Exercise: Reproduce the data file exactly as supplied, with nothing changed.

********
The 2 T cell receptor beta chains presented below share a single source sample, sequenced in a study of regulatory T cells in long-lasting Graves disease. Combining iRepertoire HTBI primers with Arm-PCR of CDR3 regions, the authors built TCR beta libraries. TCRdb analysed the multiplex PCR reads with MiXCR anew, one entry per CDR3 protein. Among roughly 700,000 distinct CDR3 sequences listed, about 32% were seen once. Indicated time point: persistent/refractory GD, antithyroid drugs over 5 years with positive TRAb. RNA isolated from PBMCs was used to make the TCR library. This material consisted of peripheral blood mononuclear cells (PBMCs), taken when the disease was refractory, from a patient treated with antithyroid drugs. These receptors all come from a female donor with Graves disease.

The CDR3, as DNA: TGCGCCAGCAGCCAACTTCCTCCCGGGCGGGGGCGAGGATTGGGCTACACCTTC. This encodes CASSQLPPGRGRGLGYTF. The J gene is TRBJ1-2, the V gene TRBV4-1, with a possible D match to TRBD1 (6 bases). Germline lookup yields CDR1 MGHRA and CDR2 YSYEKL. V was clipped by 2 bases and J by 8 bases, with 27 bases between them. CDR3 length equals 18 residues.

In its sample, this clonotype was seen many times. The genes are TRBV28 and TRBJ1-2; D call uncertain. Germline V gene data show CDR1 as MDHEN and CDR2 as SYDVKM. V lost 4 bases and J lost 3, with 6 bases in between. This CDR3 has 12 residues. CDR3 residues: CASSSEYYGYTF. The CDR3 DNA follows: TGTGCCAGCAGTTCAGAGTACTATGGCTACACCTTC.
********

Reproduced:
The 2 T cell receptor beta chains presented below share a single source sample, sequenced in a study of regulatory T cells in long-lasting Graves disease. Combining iRepertoire HTBI primers with Arm-PCR of CDR3 regions, the authors built TCR beta libraries. TCRdb analysed the multiplex PCR reads with MiXCR anew, one entry per CDR3 protein. Among roughly 700,000 distinct CDR3 sequences listed, about 32% were seen once. Indicated time point: persistent/refractory GD, antithyroid drugs over 5 years with positive TRAb. RNA isolated from PBMCs was used to make the TCR library. This material consisted of peripheral blood mononuclear cells (PBMCs), taken when the disease was refractory, from a patient treated with antithyroid drugs. These receptors all come from a female donor with Graves disease.

The CDR3, as DNA: TGCGCCAGCAGCCAACTTCCTCCCGGGCGGGGGCGAGGATTGGGCTACACCTTC. This encodes CASSQLPPGRGRGLGYTF. The J gene is TRBJ1-2, the V gene TRBV4-1, with a possible D match to TRBD1 (6 bases). Germline lookup yields CDR1 MGHRA and CDR2 YSYEKL. V was clipped by 2 bases and J by 8 bases, with 27 bases between them. CDR3 length equals 18 residues.

In its sample, this clonotype was seen many times. The genes are TRBV28 and TRBJ1-2; D call uncertain. Germline V gene data show CDR1 as MDHEN and CDR2 as SYDVKM. V lost 4 bases and J lost 3, with 6 bases in between. This CDR3 has 12 residues. CDR3 residues: CASSSEYYGYTF. The CDR3 DNA follows: TGTGCCAGCAGTTCAGAGTACTATGGCTACACCTTC.